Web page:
Thursday, March 26, 2009

Taking science on faith

There's a news story this week in the journal, Nature, entitled "Classical behavioural studies flawed".

"One of the most famous experiments in biology isn't the solid piece of work it's usually portrayed as, say Dutch researchers who have replicated the study. Instead, it's more like an anecdote that became slightly more legendary each time its author retold the story.

The work in question was done in 1947 by the Dutch researcher Niko Tinbergen on the begging behaviour of herring-gull chicks. At the time, the dominant idea in animal behaviour was that learning was all-important. Tinbergen argued that animals co into the world with instincts already adapted to their environments." (The photo is taken from the Wikipedia article on herring gulls.)

Tinbergen's idea became a classical textbook study that guided much of the conceptual thinking in the field of 'ethology' as it was then called, and led to much Darwinian and hence genetic determinism and what has become evolutionary psychology. The finding was that chicks hatch with the instinct to peck at red, the color of a spot on the adult herring gull's bill, to coax their parents into feeding them. His experiments, however, showed that chicks were more likely to peck at any color other than red. Over the course of writing up the results for 10 different publications, he slightly altered the way he described his results so that he explained away those findings -- he said, for example, that he had showed them red more often than other colors and he presumed that this caused them to become acclimated to it -- but he always concluded that they prefer red. He wasn't making up data -- he was explaining away results he didn't like. The Nature authors in fact conclude that he was essentially correct (arguments about such studies will be left for another day), but of course he didn't know that at the time.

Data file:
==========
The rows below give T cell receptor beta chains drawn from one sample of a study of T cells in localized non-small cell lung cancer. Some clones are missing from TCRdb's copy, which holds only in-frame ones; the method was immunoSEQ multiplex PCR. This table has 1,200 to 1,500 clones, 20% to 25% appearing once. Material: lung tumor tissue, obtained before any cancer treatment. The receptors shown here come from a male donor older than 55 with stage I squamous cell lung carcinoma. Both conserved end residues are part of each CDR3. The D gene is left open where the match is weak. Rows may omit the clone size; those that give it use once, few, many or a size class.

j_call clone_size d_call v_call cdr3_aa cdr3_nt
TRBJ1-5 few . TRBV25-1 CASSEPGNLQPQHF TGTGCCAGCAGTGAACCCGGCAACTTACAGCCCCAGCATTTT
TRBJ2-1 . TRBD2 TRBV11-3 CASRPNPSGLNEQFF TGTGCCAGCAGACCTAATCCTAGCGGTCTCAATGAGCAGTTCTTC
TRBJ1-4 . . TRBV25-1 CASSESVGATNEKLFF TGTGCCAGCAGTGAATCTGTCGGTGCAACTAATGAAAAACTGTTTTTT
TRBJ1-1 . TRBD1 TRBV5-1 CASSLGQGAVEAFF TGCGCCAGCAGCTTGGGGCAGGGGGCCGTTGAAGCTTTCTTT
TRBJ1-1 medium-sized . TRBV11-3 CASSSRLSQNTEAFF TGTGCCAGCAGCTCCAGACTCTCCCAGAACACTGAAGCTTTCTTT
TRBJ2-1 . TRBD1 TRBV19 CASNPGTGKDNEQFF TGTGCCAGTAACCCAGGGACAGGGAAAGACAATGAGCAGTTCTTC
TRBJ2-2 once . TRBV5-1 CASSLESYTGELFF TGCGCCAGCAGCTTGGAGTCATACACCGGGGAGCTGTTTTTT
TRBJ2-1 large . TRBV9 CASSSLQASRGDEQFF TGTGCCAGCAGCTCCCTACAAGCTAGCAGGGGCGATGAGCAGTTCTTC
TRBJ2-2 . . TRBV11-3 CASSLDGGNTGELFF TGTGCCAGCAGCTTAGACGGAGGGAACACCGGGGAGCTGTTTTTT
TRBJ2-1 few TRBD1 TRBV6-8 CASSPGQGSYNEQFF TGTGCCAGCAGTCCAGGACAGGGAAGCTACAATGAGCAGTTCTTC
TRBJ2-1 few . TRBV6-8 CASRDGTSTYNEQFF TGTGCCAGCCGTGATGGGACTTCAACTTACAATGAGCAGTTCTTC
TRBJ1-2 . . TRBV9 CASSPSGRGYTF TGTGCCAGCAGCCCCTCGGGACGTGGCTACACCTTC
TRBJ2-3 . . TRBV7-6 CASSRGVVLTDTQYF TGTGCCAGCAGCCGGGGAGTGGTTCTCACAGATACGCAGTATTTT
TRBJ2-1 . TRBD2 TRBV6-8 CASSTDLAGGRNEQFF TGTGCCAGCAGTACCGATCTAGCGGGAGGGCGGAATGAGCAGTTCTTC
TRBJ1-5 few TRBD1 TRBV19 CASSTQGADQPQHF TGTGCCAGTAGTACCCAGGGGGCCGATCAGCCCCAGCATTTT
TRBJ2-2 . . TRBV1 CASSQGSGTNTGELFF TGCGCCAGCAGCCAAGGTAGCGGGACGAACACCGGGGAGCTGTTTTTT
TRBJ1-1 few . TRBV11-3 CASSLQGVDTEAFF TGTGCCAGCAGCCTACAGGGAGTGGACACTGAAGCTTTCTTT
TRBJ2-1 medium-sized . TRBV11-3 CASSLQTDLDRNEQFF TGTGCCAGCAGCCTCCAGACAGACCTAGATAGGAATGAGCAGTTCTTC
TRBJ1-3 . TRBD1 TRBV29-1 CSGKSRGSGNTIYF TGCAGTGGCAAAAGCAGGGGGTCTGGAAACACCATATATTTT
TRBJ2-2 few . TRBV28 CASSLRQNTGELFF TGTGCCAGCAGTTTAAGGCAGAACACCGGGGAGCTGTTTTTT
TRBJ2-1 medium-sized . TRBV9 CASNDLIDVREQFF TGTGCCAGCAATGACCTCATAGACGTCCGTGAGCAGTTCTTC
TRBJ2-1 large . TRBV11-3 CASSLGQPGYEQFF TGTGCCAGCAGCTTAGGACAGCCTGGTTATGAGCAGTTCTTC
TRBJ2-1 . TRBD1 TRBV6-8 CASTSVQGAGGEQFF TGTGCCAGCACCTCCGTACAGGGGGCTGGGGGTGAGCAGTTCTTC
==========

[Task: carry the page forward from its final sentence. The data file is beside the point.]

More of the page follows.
The thrust of the Nature story is that we shouldn't call this sloppy science because science was less rigorous then. Even Darwin's work would be pummeled if it were to be peer reviewed today. While that's probably true, it's only partly true. Modern criteria for inference and study design were not invented last year, but have been around for some time. Darwin did not have many of the tools, such as statistical methods, that we use but (as Mendel, Morgan, and many others, including epidemiologists showed) systematic, well-controlled inferential study designs were certainly known.

Good science or not, this is an example of how scientists, who are supposed to always be open to having their results falsified, indeed who (it is often taught in class) go out of their way to falsify their 'hypotheses', in fact tend to cling tightly to their conclusions in spite of contradictory results. Even in the era of 'more rigorous' science, if not significant, results are often described as 'nearly significant' or 'suggestive'. Outliers are discarded. Forced, post hoc reasoning is often offered to explain away weak results or exceptions, and of course the problem always warrants further study. But science is a human endeavor -- more often than scientists like to admit, results are taken on faith.

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